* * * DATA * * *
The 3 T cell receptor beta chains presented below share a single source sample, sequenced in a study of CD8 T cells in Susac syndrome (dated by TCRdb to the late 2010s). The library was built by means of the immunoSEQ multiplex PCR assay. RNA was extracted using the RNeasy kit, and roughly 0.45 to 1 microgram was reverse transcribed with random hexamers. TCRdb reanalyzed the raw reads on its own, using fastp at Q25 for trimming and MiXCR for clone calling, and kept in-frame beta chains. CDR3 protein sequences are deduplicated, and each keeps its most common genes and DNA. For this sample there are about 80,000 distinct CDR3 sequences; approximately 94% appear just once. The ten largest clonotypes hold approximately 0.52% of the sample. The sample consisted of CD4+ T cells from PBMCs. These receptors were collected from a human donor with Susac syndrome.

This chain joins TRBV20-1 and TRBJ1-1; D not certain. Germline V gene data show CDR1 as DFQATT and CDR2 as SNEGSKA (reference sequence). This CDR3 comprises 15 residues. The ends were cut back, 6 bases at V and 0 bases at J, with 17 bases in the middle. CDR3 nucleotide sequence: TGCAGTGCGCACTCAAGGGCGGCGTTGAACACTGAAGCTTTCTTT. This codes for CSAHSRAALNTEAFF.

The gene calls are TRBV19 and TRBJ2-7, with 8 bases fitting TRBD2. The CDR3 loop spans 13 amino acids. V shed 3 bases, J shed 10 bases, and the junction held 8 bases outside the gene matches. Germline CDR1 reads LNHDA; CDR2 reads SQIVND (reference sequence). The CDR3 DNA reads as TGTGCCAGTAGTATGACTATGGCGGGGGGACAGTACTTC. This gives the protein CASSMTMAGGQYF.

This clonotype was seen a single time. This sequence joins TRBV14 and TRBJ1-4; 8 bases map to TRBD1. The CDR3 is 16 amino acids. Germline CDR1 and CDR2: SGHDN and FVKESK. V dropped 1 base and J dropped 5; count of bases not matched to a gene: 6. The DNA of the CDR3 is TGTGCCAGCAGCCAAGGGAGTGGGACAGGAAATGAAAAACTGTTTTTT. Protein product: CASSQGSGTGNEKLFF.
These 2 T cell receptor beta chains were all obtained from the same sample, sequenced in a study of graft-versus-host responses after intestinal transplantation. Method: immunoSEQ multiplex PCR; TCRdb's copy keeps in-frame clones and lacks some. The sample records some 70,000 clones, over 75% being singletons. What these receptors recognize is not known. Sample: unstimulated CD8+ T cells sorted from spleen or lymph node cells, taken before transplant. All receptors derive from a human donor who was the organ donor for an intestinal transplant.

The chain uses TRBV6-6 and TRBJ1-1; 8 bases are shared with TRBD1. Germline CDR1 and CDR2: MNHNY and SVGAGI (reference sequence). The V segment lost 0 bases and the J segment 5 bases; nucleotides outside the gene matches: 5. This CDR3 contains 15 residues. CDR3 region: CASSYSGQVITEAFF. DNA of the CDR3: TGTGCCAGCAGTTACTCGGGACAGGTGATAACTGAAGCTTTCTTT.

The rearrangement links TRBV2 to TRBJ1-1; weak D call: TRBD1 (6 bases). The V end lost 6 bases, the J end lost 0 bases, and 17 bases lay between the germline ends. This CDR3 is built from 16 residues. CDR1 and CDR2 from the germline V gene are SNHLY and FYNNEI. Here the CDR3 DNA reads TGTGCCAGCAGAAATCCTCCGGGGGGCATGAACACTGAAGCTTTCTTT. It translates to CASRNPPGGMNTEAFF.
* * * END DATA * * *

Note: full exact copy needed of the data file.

The 3 T cell receptor beta chains presented below share a single source sample, sequenced in a study of CD8 T cells in Susac syndrome (dated by TCRdb to the late 2010s). The library was built by means of the immunoSEQ multiplex PCR assay. RNA was extracted using the RNeasy kit, and roughly 0.45 to 1 microgram was reverse transcribed with random hexamers. TCRdb reanalyzed the raw reads on its own, using fastp at Q25 for trimming and MiXCR for clone calling, and kept in-frame beta chains. CDR3 protein sequences are deduplicated, and each keeps its most common genes and DNA. For this sample there are about 80,000 distinct CDR3 sequences; approximately 94% appear just once. The ten largest clonotypes hold approximately 0.52% of the sample. The sample consisted of CD4+ T cells from PBMCs. These receptors were collected from a human donor with Susac syndrome.

This chain joins TRBV20-1 and TRBJ1-1; D not certain. Germline V gene data show CDR1 as DFQATT and CDR2 as SNEGSKA (reference sequence). This CDR3 comprises 15 residues. The ends were cut back, 6 bases at V and 0 bases at J, with 17 bases in the middle. CDR3 nucleotide sequence: TGCAGTGCGCACTCAAGGGCGGCGTTGAACACTGAAGCTTTCTTT. This codes for CSAHSRAALNTEAFF.

The gene calls are TRBV19 and TRBJ2-7, with 8 bases fitting TRBD2. The CDR3 loop spans 13 amino acids. V shed 3 bases, J shed 10 bases, and the junction held 8 bases outside the gene matches. Germline CDR1 reads LNHDA; CDR2 reads SQIVND (reference sequence). The CDR3 DNA reads as TGTGCCAGTAGTATGACTATGGCGGGGGGACAGTACTTC. This gives the protein CASSMTMAGGQYF.

This clonotype was seen a single time. This sequence joins TRBV14 and TRBJ1-4; 8 bases map to TRBD1. The CDR3 is 16 amino acids. Germline CDR1 and CDR2: SGHDN and FVKESK. V dropped 1 base and J dropped 5; count of bases not matched to a gene: 6. The DNA of the CDR3 is TGTGCCAGCAGCCAAGGGAGTGGGACAGGAAATGAAAAACTGTTTTTT. Protein product: CASSQGSGTGNEKLFF.
These 2 T cell receptor beta chains were all obtained from the same sample, sequenced in a study of graft-versus-host responses after intestinal transplantation. Method: immunoSEQ multiplex PCR; TCRdb's copy keeps in-frame clones and lacks some. The sample records some 70,000 clones, over 75% being singletons. What these receptors recognize is not known. Sample: unstimulated CD8+ T cells sorted from spleen or lymph node cells, taken before transplant. All receptors derive from a human donor who was the organ donor for an intestinal transplant.

The chain uses TRBV6-6 and TRBJ1-1; 8 bases are shared with TRBD1. Germline CDR1 and CDR2: MNHNY and SVGAGI (reference sequence). The V segment lost 0 bases and the J segment 5 bases; nucleotides outside the gene matches: 5. This CDR3 contains 15 residues. CDR3 region: CASSYSGQVITEAFF. DNA of the CDR3: TGTGCCAGCAGTTACTCGGGACAGGTGATAACTGAAGCTTTCTTT.

The rearrangement links TRBV2 to TRBJ1-1; weak D call: TRBD1 (6 bases). The V end lost 6 bases, the J end lost 0 bases, and 17 bases lay between the germline ends. This CDR3 is built from 16 residues. CDR1 and CDR2 from the germline V gene are SNHLY and FYNNEI. Here the CDR3 DNA reads TGTGCCAGCAGAAATCCTCCGGGGGGCATGAACACTGAAGCTTTCTTT. It translates to CASRNPPGGMNTEAFF.